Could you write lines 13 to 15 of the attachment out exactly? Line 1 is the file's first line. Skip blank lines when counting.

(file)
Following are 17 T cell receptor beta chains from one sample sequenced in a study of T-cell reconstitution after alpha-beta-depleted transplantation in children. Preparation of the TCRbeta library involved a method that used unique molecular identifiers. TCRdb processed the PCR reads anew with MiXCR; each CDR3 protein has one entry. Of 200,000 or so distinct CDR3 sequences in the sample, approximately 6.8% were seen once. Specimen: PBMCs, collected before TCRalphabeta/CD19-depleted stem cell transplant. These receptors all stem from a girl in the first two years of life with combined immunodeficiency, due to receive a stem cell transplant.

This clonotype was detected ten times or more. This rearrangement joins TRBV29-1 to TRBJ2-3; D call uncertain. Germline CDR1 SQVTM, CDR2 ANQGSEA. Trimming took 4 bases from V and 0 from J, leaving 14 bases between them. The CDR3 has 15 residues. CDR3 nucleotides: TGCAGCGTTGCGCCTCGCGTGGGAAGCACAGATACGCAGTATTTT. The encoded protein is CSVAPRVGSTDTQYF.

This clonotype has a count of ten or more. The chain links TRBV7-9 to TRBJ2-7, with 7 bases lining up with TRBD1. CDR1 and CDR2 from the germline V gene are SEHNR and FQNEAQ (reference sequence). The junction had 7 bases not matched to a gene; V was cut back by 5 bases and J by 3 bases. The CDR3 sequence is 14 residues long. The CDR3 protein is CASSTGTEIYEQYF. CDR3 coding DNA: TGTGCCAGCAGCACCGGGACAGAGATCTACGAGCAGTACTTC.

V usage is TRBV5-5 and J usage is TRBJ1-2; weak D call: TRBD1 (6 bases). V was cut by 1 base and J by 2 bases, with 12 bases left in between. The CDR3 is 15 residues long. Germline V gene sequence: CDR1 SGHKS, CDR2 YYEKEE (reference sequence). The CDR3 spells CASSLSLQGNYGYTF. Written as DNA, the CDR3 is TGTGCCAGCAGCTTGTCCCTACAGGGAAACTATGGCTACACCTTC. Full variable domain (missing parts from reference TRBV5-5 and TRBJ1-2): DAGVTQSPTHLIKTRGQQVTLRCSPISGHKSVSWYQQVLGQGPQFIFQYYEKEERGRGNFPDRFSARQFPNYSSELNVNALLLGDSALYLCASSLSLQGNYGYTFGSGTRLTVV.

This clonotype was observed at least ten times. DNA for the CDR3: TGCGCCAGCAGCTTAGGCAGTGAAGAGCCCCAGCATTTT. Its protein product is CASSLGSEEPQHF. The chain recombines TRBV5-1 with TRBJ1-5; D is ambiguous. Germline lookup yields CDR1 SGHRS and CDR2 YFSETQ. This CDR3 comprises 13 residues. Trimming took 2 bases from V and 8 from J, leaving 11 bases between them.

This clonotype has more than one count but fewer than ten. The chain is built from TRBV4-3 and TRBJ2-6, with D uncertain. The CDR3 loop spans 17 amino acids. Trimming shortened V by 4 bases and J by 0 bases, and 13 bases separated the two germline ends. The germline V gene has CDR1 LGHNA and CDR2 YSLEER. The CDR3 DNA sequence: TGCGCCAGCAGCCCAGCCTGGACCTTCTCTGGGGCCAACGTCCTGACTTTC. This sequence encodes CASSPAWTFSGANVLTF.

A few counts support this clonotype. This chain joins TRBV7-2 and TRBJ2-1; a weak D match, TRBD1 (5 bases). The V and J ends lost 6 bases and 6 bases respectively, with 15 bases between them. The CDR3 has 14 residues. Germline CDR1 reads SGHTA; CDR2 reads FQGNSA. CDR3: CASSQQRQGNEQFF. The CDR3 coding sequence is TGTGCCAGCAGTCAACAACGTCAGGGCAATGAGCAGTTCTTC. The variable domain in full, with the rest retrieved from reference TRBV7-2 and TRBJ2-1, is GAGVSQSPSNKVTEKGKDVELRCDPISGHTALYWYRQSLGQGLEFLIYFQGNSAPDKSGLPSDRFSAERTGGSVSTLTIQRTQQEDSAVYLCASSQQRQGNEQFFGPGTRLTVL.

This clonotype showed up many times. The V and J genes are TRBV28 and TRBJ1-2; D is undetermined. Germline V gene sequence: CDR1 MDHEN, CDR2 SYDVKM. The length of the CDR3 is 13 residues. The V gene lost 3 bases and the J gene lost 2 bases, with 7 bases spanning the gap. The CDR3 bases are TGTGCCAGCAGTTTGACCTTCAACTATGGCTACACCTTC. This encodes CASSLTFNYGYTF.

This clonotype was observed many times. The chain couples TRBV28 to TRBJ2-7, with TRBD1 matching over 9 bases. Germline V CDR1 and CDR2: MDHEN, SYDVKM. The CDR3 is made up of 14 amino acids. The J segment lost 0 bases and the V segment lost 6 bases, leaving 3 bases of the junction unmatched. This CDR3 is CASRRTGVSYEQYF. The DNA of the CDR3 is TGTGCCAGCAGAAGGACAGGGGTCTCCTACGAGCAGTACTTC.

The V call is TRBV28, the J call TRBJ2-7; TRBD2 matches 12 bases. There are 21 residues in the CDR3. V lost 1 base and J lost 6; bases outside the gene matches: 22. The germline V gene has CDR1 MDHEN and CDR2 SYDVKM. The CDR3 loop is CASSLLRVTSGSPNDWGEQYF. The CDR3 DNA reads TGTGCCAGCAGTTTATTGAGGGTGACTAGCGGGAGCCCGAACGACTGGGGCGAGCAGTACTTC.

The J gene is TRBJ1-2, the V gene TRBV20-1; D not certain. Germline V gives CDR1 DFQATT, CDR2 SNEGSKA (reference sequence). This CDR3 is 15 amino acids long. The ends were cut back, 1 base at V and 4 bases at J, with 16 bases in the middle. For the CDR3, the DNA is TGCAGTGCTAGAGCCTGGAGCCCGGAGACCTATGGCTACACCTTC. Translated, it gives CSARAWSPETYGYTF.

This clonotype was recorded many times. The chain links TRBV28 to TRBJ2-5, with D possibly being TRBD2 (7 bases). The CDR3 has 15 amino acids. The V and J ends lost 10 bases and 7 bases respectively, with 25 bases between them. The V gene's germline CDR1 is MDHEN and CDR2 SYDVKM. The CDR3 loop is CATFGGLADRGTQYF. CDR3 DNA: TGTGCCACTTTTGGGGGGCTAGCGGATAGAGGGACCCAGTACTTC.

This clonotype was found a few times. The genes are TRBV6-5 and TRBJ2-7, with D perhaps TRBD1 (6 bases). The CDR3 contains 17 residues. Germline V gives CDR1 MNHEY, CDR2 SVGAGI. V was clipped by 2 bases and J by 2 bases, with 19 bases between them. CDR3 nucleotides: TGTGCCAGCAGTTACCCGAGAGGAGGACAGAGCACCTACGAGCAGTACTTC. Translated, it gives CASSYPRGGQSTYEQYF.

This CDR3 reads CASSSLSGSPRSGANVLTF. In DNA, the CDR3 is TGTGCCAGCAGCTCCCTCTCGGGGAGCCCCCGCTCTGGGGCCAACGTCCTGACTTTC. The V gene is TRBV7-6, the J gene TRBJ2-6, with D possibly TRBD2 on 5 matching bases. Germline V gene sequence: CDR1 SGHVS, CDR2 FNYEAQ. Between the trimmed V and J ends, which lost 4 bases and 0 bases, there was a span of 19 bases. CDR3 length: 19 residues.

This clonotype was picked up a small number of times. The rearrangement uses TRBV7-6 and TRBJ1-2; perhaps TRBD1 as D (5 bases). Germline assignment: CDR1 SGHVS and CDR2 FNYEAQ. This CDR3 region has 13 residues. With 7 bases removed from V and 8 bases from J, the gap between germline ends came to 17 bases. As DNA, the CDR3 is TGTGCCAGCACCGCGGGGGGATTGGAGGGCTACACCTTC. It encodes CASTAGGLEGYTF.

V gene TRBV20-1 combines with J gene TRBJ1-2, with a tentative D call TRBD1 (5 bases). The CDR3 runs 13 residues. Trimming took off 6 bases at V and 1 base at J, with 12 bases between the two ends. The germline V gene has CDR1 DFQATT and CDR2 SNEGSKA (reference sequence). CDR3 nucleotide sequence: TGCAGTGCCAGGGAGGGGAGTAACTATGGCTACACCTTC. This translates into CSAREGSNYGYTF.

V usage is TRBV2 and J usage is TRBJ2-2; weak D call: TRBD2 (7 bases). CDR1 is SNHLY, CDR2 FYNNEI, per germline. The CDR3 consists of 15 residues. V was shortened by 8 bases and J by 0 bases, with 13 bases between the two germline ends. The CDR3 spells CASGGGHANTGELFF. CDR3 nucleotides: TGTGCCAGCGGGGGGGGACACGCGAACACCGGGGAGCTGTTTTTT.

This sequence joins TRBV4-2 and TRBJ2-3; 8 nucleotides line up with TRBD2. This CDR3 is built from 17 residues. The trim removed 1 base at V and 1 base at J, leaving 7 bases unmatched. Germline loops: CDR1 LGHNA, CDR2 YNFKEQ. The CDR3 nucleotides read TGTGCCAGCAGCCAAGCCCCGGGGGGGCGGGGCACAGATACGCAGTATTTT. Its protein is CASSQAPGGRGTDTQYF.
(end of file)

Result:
This clonotype was found a few times. The genes are TRBV6-5 and TRBJ2-7, with D perhaps TRBD1 (6 bases). The CDR3 contains 17 residues. Germline V gives CDR1 MNHEY, CDR2 SVGAGI. V was clipped by 2 bases and J by 2 bases, with 19 bases between them. CDR3 nucleotides: TGTGCCAGCAGTTACCCGAGAGGAGGACAGAGCACCTACGAGCAGTACTTC. Translated, it gives CASSYPRGGQSTYEQYF.

This CDR3 reads CASSSLSGSPRSGANVLTF. In DNA, the CDR3 is TGTGCCAGCAGCTCCCTCTCGGGGAGCCCCCGCTCTGGGGCCAACGTCCTGACTTTC. The V gene is TRBV7-6, the J gene TRBJ2-6, with D possibly TRBD2 on 5 matching bases. Germline V gene sequence: CDR1 SGHVS, CDR2 FNYEAQ. Between the trimmed V and J ends, which lost 4 bases and 0 bases, there was a span of 19 bases. CDR3 length: 19 residues.

This clonotype was picked up a small number of times. The rearrangement uses TRBV7-6 and TRBJ1-2; perhaps TRBD1 as D (5 bases). Germline assignment: CDR1 SGHVS and CDR2 FNYEAQ. This CDR3 region has 13 residues. With 7 bases removed from V and 8 bases from J, the gap between germline ends came to 17 bases. As DNA, the CDR3 is TGTGCCAGCACCGCGGGGGGATTGGAGGGCTACACCTTC. It encodes CASTAGGLEGYTF.